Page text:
A classroom observation is the purposeful examination of teaching and/or learning events through the systematic processes of data collection and analysis (Bailey, 2001). Classroom observation was also defined as a process by which the observer sits in on one or more classroom sessions, records the instructor’s teaching practices and student actions, and then meets with the instructor to discuss the observations. Therefore, it is a collaborative process. Both the teacher being observed and the observer having significant roles before, during, and after the observation process. Collaborating at each phase of the process can help place both participants at ease so that each benefits from the experience. The main purpose behind the classroom observation is to allow a teacher to get feedback from an objective, experienced observer and to involve in context-specific discussions about teaching with an adviser. Moreover, data will be collected on what the teacher is doing what they should probably be doing; classroom learning environment will be assessed and reported to the stakeholders. Additionally, the teacher’s capability to demonstrate various teaching methods is also observed (Wragg, 1999). The observation should not be an endorsement for promotion and tenure, a judgment of the teacher’s teaching methods, styles and skills, or an assessment of the teacher’s knowledge of disciplinary content. It is purely developmental rather than intimidation and making decisions. Classroom observation has been used for long time to evaluate the quality of teaching provided and the consistency between the curriculum plan and the actual delivery of the material by teachers. Wragg (1999) stated that “the purpose of looking at implementation is to see whether there is a mismatch between intention and strategies”. Classroom observation has constantly been seen as an effortful task from the side of the teachers. Negative attitudes have been expressed from several teachers venting their disappointment about the process by which observation has been implemented. This feeling of unhappiness and dissatisfaction is not a product of today; it is possibly an aggregation of many years of authoritarian, impressionistic, and impartial models of supervisions with teachers feeling of little ownership. Because the observer has a great role in renewing the teacher’s contracts, they had to conform to the supervisor’s viewpoints. This is considered an exceptional limitation of the observation process. At the level of Fujairah- Institute of Nursing (ION), instructors have expressed the issue of inconsistency in the perception of the observation tool among the observers many times. In addition to the way, the classroom observation is conducted. Therefore, these issues needed to be investigated at the IONION .This paper aims to find out any discrepancies in the understanding of the observation tool used by the observers, and to identify the teacher perceptions of the classroom observation method. The results of the study will be reported to the curriculum committee and teachers as well. To pursue the task appropriately, a two phase qualitative study was conducted. In the first phase, the observation instrument revisited to see whether the observers perceive its item similarly or not. In the second phase, a questionnaire was distributed to all ION teachers in an attempt to evaluate the method of observation conducted there. Therefore, this paper is an attempt to answer the following questions: Is there a significant difference in the perception of the same observation items within the instrument used by the different advisors” in the ION? Is there any defect in the observation process? Literature Review: Classroom observation is certainly the most common form of collecting data for teacher appraisal. So as to attain a representative sample of the tutor’s performance in the class, a number of different classroom observations need to be implemented. One classroom observation does not impart adequate data. A common criticism by tutors is that observers do not take the needed time to collect pertinent data and provide them with valuable feedback. Conversely, teacher inspectors want particular vehicle not only for performance data collection but also for communicating it to the instructor. Over the past several years, diverse research indicated that the way teachers behave in the classroom and the instructional approaches they use influence the degree students learn. Using classroom observations, educators and researchers are able to provide feedback that may lead to changes in teaching practices. Hopkins (2002) believes that the motivation behind any school observation does not stop at classroom research but it also extends to the professional development of teachers. It is because of the many years of observations that modern educationalists decided to abandon through time the conventional ‘recitation lesson’, that is the formal presentation of information by the teacher standing at the front of the class, was standard (Wragg, 1999). Clearly, different forms of observations encompass various criteria. These criteria may be comprehensive or specific. Some observation forms may focus on the students’ behavior while others may seek out the response of teachers to such behaviors. According to Hopkins (2002), there are four methods of observation: open, focused, structured, and systematic. Each method needs special instrument. . Observation tools are forms that are to be filled out by the observer. Depending on the observation technique, some forms or instruments may simply be a blank sheet, a worksheet, a scale, checklists, computer software, or a tally sheet. Some observers may be affected by the setting in which the lesson takes place and may focus on some particular feature of the teaching of one specific subject, like science or English. This in turn may influence whether they adopt a quantitative style, which is a type of systematic approach; counting and recording of individual events, or a qualitative method, which is a type of the open observation approach, trying to look behind and beneath the mere frequencies (wragg 1999). Furthermore, there are many observations tools used by teachers on their classes or in peer observation settings (Malamah-Thomas 1987, Wajnryb 1992). Such instruments are powerful developmental tools for teachers and for trainee advisors, allowing both to look at the lesson systematically in conjunction with the feedback from advisors. Therefore, teachers and observers must perceive the instruments similarly to avoid misinterpretations and predispositions of the items within the tools. In addition, the classroom observation is seen as a crucial element of each educational system, researchers have found that teachers were not satisfied with the observation process. The main reasons researchers found were judgmental, evaluative nature of observation, authoritative role of observers and prescriptive nature of feedback (Akbari and Tajik 2007). Wang and Seth (1998) found out that classroom observation has gained a negative reputation in the ELT profession because of its subjective, judgmental, and ill-defined nature. Many instructors resent being observed at short notice by ‘important people’ who judge their performance according to their own, not necessarily appropriate criteria, and make unwelcome ‘suggestions’ for change. It seems as if these inspectors have the final word on whether their performance is good or bad, right or wrong. In many situations, the observers enter the classes to look at the teachers’ performances to decide at the end of the academic year who will continue in his/her job or not. Certainly, this perception places teachers under too much stress, which negatively impacts their performance in the classroom. Randall and Thornton (2001) believed that anxiety levels in the lesson execution phase can become very high and can precipitate failure on the side of the teacher to generate an effective lesson (Fig 2). Figure 2: The effect of anxiety on performance (adapted from Randall and Thornton, 2001) Bennet, (1992, cited in Howard, A 2011) stated that classroom observation for some instructors will certainly be a substantial threat. This is true, if….the purpose of the observation is perceived by the instructor as a mean to judge their quality of teaching and offer suggestions for future enhancement, this will make the experienced teachers much more anxious than a novel capable teacher who has less experience with regular guests to the classroom. This suggest that the observer must play as essential role in relieving teacher’s anxiety and fear by identifying the developmental role of the observation. Regarding the process of the classroom observation in the UAE, Alwan (2001) finds out that the instructors in the UAE are acquainted with the observation; however, it does not take the systematic approach that would increase the achievements for the teachers. Consequently, such ad-hoc appraisal practices can simply yield extensive teacher anxiety, a lack of belief in the validity of the observation, and a delicate discouragement of other institutional initiatives to sustenance teachers’ efforts to deliver courses effectively (Murdoch, 2000). Nevertheless, classroom observation should be intended at enhancing professional growth of the teacher rather than threatening them. It should also focus on the strengths of the lesson. The tutors and through their dealings with the students will recall which areas delivered in a good manner and the ones that require revisiting. It is valuable to point out that the advisors’ role is to explore with the teachers so that they have the chance to reflect on their own teaching with the expectation that this approach will turn into a fundamental part of the teaching and learning process. Therefore, it changes into a reflection in action process that is conducted during the teaching learning process. Schon (1983) explained this reflective process by saying: “Both ordinary people and professional practitioners often think about what they are doing, sometimes even while doing it. Stimulated by surprise, they turn thought back on action and on the knowing which is implicit in action…usually reflection on knowing-in-action goes together with reflection on the stuff at hand. (Schon, 1 989)” Therefore, classroom observation is getting more importance than before. The purpose of many of them is intended towards professional development. It is through experiential learning that the tutors will be self-evaluative and hence will be capable of reflecting on their teaching strategy. Heron (cited in Randall and Thornton 2001) said that working from experience the client (the teacher) is prompted to ‘uncover’ incidents, which are important, ‘reflect’ on these incidents and to discover new meanings for these incidents, and then ‘ prepare’ to put the learning from experience and reflection back into a new experience. Finally, it is of merit to mention that teachers teach many lessons of which only few of them are observed. Accordingly, if the observed lessons are considered valuable and eligible to be observed then they must be regarded as worthy to be analyzed appropriately, for little purpose was served if, after a lesson, observers simply exude good will, mumble vaguely or appear to be uncertain why they are there, or what they should talk about (Wragg, 1999). There is now a vast constituency of individuals who need to be sentient of what is included in classroom observation or how it might be directed. These involve teachers, heads, student teachers, inspectors, appraisers, researchers, and curriculum. Masterfully held classroom observation can help both the observer and the teacher being observed, tending to update and improve the professional dexterity of both persons. Badly handled, however, it becomes counter- productive, at its worst arousing anger, opposition and distrust. Methodology: Observation Method Classroom observation is conducted through three phases that were adapted from Day (1993) and Richards and Lockhart (1994) were: pre-observation meeting, observation phase, and post-observation follow-up phase. The researcher will be using the ION designated tool during the observation process. (Fig 1). Pre-conference phase is executed before the classroom observation. The purpose of this meeting to share information that helps both the instructor and observer prepare for the observation and to illuminate the explicit outcomes of the lesson observed. It also aims at clarifying the activities through which these outcomes will be attained. Information exchanged during this meeting includes the overall process of the evaluation, the purpose of the observation, course information, lesson plan, instructional objective(s) , class activities, instructional methods, What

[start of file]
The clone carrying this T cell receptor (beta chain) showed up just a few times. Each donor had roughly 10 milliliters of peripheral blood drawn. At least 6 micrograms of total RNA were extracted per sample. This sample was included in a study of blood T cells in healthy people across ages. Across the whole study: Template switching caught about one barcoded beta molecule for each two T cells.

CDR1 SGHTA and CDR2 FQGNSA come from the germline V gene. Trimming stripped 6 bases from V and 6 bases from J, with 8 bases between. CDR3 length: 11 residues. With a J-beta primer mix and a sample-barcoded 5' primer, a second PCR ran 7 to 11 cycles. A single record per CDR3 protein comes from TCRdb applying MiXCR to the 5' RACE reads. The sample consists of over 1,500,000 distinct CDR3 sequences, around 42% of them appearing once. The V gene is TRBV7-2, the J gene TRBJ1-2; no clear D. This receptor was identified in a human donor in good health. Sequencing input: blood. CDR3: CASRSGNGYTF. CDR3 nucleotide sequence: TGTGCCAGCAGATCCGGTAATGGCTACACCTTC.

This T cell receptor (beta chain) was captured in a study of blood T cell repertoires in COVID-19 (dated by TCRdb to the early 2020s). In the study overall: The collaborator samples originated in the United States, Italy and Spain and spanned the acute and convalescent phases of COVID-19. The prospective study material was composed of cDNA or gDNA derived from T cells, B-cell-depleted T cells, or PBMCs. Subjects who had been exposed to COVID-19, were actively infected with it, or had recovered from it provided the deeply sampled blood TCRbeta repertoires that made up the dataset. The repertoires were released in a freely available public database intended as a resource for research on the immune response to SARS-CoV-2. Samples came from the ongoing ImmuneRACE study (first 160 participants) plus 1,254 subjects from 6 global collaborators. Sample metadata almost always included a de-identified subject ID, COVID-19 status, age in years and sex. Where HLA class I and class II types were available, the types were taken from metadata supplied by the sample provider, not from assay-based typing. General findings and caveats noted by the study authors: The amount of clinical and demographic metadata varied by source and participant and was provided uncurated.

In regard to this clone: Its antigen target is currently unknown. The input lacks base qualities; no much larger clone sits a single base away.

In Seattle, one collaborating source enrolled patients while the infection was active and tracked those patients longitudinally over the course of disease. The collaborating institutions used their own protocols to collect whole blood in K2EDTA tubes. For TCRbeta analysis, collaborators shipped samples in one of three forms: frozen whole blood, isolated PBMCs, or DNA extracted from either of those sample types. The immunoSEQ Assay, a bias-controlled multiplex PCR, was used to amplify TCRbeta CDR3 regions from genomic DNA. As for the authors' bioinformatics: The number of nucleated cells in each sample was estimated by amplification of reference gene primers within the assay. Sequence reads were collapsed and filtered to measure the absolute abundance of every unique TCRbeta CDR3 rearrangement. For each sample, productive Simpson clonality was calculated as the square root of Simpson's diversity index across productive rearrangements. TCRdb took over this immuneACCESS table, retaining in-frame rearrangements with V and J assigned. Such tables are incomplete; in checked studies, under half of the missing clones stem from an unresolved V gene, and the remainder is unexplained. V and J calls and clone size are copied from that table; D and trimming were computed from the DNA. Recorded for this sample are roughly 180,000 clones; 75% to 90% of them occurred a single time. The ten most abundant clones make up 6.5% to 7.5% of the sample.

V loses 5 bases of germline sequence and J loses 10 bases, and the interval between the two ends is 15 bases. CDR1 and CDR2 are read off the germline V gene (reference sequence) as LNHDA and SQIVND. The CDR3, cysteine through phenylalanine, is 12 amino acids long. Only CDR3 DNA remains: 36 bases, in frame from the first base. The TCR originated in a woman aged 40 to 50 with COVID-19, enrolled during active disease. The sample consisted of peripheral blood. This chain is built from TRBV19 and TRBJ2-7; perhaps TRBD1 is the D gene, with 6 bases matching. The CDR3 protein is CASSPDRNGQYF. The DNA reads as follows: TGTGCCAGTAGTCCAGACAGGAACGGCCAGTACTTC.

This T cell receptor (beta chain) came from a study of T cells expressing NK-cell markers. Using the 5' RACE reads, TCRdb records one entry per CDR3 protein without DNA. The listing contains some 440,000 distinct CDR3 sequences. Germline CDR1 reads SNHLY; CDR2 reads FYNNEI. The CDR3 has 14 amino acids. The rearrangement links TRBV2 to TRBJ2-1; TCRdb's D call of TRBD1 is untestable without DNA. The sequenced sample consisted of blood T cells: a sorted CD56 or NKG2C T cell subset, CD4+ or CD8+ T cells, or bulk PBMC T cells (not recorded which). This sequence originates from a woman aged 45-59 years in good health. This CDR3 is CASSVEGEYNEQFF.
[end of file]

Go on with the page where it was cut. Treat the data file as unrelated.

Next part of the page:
you